Many times business owners tell me that they are quite content with their current sales volume. Or, I’ll read about a company’s rapid rate of growth and subsequent expansion plans. In both instances, I always wonder about a few things.
Is their growth due mostly to:
1) current demand/need for their product/service?; or
2) the incredible expertise of their sales team?; and, if their sellers are really that great, do they understand why?
If product innovation is what drives your success, understanding your target market and business landscape are critical. Since every product has a life cycle it’s inevitable that demand will slow or subside at some point. Think pharmaceuticals. A newly released and highly desired drug can catapult sales to levels never before realized and the sales team really has little or nothing to do with results. These sales are transactional and short-term. Once patents expire and generics become available, sales likely drop off. (Lipitor, for example.) Enter the need for a different type of seller if the original product is still to be manufactured. Enter the need for consistent development of innovative new products to replace revenues.
If your sales team is the driving force behind your success, be sure you understand what makes them ‘tick’, so to speak. Are they transactional (order fillers/takers); consultative (good at longer-term selling); persuasive closers (good at shortening the sales cycle); drivers (good at asking for the order, may offend); or relationship oriented (form connections, but not necessarily at a deep level)? Each type will generate different results for you at differing speeds. If you offer multiple products with varying sales cycles, you need a sales team with varying talents and skills.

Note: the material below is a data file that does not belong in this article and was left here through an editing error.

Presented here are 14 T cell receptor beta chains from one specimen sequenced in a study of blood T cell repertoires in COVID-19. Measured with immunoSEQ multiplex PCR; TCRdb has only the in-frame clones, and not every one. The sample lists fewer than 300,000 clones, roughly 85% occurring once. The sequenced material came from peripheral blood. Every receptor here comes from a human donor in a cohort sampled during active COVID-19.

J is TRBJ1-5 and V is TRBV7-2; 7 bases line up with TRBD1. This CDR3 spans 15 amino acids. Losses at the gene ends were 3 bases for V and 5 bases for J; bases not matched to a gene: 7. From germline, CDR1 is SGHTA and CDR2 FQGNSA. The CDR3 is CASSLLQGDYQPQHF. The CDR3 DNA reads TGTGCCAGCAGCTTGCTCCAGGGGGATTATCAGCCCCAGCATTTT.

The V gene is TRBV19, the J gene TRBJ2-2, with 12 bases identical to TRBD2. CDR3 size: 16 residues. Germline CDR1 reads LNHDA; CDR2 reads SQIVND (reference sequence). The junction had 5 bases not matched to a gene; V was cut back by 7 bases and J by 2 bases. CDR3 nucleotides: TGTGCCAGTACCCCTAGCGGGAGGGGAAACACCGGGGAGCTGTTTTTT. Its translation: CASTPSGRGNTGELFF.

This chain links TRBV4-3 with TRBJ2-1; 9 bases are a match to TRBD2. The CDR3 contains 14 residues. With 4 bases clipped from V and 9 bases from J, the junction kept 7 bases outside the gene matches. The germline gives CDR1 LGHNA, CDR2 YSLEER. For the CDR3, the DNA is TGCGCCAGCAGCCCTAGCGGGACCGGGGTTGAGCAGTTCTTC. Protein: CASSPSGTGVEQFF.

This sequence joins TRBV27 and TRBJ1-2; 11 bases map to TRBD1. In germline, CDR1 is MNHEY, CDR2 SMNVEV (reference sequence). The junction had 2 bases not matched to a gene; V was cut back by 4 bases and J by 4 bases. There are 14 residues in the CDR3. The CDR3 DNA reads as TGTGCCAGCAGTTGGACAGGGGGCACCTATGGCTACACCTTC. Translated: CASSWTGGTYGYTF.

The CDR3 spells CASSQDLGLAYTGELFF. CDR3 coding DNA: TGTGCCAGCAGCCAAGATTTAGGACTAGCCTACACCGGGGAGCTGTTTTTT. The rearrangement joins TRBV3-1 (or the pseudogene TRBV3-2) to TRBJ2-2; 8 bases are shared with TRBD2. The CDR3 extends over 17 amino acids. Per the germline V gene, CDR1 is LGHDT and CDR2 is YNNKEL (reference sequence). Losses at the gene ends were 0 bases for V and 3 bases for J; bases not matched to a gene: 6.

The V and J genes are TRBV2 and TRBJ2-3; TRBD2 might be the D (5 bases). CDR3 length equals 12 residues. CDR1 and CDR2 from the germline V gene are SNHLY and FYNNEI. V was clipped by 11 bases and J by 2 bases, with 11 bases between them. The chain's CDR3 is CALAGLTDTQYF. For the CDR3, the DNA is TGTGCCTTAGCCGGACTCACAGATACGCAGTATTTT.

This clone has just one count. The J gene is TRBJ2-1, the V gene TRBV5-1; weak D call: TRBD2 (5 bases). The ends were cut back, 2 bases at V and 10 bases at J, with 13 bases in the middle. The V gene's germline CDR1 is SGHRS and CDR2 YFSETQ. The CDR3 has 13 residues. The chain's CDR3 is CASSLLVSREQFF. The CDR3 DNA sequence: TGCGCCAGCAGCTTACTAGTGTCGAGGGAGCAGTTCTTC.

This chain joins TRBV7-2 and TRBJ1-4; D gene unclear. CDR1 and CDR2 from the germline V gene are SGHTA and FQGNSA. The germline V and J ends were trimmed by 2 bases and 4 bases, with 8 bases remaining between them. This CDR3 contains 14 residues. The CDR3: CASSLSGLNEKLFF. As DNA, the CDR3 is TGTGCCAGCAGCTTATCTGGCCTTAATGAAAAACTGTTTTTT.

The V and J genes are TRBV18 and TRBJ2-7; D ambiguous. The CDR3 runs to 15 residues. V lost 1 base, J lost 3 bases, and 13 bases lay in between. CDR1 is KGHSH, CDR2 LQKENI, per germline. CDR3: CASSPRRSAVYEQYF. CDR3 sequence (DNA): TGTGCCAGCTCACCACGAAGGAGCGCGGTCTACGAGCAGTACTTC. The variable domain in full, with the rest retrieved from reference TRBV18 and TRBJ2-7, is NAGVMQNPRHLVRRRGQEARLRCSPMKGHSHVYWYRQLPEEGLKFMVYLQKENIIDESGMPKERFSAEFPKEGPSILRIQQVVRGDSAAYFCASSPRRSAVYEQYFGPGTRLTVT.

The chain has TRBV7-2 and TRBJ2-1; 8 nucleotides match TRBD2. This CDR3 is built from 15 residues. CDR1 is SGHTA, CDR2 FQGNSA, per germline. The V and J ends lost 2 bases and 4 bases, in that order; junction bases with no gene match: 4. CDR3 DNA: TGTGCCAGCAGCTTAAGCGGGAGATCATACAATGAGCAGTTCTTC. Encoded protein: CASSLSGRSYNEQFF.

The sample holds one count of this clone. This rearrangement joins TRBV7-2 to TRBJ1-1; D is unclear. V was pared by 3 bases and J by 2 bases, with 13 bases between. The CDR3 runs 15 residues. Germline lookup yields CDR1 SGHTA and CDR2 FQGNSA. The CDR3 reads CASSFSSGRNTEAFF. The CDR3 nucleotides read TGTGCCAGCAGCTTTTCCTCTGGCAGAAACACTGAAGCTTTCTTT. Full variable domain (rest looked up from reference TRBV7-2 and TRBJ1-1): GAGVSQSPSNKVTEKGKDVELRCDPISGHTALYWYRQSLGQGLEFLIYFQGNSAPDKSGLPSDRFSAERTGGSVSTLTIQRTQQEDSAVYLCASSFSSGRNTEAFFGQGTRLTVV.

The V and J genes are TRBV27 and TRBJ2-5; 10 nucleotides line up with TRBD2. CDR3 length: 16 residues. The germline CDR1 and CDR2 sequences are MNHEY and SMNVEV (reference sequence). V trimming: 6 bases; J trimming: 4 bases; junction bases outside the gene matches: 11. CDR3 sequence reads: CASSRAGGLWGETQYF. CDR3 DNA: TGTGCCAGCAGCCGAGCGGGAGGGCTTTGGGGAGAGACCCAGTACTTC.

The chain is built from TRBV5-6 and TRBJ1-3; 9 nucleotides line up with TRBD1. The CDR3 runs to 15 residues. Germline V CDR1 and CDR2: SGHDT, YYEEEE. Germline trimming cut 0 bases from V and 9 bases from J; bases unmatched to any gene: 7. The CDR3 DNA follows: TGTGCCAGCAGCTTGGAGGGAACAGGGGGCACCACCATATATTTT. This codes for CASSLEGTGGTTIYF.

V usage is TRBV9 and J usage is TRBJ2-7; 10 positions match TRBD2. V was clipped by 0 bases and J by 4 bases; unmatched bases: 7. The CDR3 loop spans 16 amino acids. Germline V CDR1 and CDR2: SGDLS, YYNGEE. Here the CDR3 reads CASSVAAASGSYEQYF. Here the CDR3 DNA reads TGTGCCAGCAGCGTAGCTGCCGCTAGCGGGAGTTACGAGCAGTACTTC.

You may believe you know your team’s abilities. I offer that what you know is subjective, i.e., witnessed behaviors and actions. The only way to be absolutely certain is to add objectivity. That’s where science comes in. Assess your team to understand their individual strengths and growth opportunities and the amount of effort they’re likely to give. Be sure to use only predictive assessments that indicate whether they’ll succeed in your role, and with your manager, team and culture. There are many tools on the market, the majority describe styles and behaviors but aren’t necessarily tied to a specific outcome. Only a few are actually predictive relative to high performance.
Knowing the inherent talents, beliefs and skills of your top performers will keep you focused when recruiting and hiring. It allows you to have a talent identification plan in place to find the candidate best suited to your needs. Without that information the longer a position remains unfilled, the better all candidates begin to look and hiring mistakes are made.
Your development, training and coaching efforts will also become more focused resulting in fully engaged sales people and that will always lead to growth.
Invest primarily in innovation if products drive your success. Invest primarily in assessing, training and developing if your sales team drives it; their growth will equate to your growth.
When it comes to business development, those that need training are the ones who are already experiencing success. You will always achieve growth more rapidly by developing your mid- and upper-tier producers instead of spending time, energy, money and resources primarily on those in the low-tier.
Sharon Day, President
Sales Activation Group
Strategic, Deliberate Revenue Growth